Cases Argued and Decided in the Supreme Court of Mississippi ..., Volume 123

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E.W. Stephens Publishing Company, 1921 - Law reports, digests, etc
 

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Page 683 - State in which a decision in the suit could be had, where is drawn in question the validity of a treaty or statute of, or an authority exercised under the United States, and the decision is against their validity; or where is drawn in question the validity of a statute of, or an authority exercised under any State, on the ground of their being repugnant to the constitution, treaties or laws of the United States...
Page 614 - But where the instrument is in the hands of a holder in due course, a valid delivery thereof by all parties prior to him so as to make them liable to him is conclusively presumed.
Page 605 - To constitute notice of an infirmity in the instrument or defect in the title of the person negotiating the same, the person to whom it is negotiated must have had actual knowledge of the infirmity or defect, or knowledge of such facts that his action in taking the instrument amounted to bad faith.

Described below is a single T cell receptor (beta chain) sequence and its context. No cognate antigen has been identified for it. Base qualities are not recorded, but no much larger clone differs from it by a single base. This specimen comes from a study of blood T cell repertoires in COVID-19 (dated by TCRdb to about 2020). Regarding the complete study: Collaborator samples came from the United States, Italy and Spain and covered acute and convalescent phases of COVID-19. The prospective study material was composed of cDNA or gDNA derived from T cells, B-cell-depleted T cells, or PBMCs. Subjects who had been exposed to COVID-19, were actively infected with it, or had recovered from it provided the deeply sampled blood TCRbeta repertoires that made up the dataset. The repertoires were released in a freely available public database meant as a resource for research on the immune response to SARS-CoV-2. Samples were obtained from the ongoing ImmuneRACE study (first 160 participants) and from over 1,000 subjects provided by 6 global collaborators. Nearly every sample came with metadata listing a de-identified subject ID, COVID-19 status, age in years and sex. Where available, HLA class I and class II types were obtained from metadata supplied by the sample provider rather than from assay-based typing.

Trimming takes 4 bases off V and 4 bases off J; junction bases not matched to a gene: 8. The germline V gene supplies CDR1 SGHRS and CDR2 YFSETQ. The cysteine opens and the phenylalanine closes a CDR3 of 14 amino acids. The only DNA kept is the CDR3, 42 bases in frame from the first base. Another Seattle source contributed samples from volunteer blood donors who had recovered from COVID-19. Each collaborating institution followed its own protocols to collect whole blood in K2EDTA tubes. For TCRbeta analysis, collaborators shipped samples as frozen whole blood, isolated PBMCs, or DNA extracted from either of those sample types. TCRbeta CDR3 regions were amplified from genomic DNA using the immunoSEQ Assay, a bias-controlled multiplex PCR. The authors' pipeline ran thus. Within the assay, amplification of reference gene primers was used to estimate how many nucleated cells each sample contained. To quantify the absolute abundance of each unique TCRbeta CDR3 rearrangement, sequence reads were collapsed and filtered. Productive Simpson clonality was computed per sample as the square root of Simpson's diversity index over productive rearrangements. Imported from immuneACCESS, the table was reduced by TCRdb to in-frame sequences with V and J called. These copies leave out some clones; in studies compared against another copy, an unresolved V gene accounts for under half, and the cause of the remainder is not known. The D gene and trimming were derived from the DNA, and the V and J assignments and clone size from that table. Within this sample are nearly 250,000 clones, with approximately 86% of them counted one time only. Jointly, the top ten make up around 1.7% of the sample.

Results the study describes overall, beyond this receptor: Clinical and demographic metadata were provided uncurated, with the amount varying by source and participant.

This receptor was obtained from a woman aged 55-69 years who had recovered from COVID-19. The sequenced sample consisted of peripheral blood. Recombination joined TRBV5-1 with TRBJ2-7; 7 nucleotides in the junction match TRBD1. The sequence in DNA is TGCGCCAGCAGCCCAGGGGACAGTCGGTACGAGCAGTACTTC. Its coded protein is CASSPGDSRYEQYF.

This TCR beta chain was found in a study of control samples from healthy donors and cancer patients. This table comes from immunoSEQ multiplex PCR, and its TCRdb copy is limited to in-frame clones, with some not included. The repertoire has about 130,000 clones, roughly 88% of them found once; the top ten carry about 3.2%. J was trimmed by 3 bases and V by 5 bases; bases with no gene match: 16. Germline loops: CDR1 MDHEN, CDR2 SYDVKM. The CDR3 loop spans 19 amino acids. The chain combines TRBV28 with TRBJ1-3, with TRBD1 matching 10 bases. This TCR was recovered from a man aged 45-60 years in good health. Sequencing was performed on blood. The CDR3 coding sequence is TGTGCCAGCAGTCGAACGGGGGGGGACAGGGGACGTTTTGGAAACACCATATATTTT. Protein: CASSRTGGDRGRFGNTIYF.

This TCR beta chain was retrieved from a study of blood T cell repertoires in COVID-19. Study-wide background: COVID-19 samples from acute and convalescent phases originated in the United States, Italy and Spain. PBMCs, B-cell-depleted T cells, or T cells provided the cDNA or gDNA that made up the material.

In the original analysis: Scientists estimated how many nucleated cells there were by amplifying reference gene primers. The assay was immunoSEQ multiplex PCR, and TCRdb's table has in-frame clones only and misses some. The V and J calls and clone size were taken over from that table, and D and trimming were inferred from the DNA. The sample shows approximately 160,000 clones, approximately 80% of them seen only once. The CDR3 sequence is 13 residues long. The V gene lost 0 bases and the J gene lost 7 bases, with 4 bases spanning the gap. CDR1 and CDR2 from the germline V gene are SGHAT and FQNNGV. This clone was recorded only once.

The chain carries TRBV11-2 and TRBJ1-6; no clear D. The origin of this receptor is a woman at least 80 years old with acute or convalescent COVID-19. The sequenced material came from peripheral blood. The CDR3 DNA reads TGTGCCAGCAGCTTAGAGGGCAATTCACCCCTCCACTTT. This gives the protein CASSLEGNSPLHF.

Page 724 - Section 53, art. 4, tit. 3, c. 1, pt. 4, provided that "every person -who, with intent to cheat or defraud another, shall designedly, by color of any false token or writing, or by any other false pretense...
Page 334 - ... whenever an attempt is made to take private property for a use alleged to be public, the question whether the contemplated use be really public, shall be a judicial question, and determined as such without regard to any legislative assertion that the use is public.
Page 614 - Every negotiable instrument is deemed prima facie to have been issued for a valuable consideration ; and every person whose signature appears thereon to have become a party thereto for value.
Page 614 - Absence or failure of consideration is matter of defense as against any person not a holder in due course; and partial failure of consideration is a defense pro tanto, whether the failure is an ascertained and liquidated amount or otherwise.
Page 330 - Private property shall not be taken or damaged for public use, except on due compensation being first made to the owner or owners thereof, in a manner to be prescribed by law; and whenever an attempt is made to take private property for a use alleged to be public, the question whether the contemplated use be public shall be a judicial question, and, as such, determined without regard to legislative assertion that the use is public.
Page 614 - Where value has at any time been given for the instrument, the holder is deemed a holder for value in respect to all parties who became such prior to that time.
Page 287 - A plaintiff in ejectment must recover upon the strength of his own title, and not upon the weakness of his adversary's...

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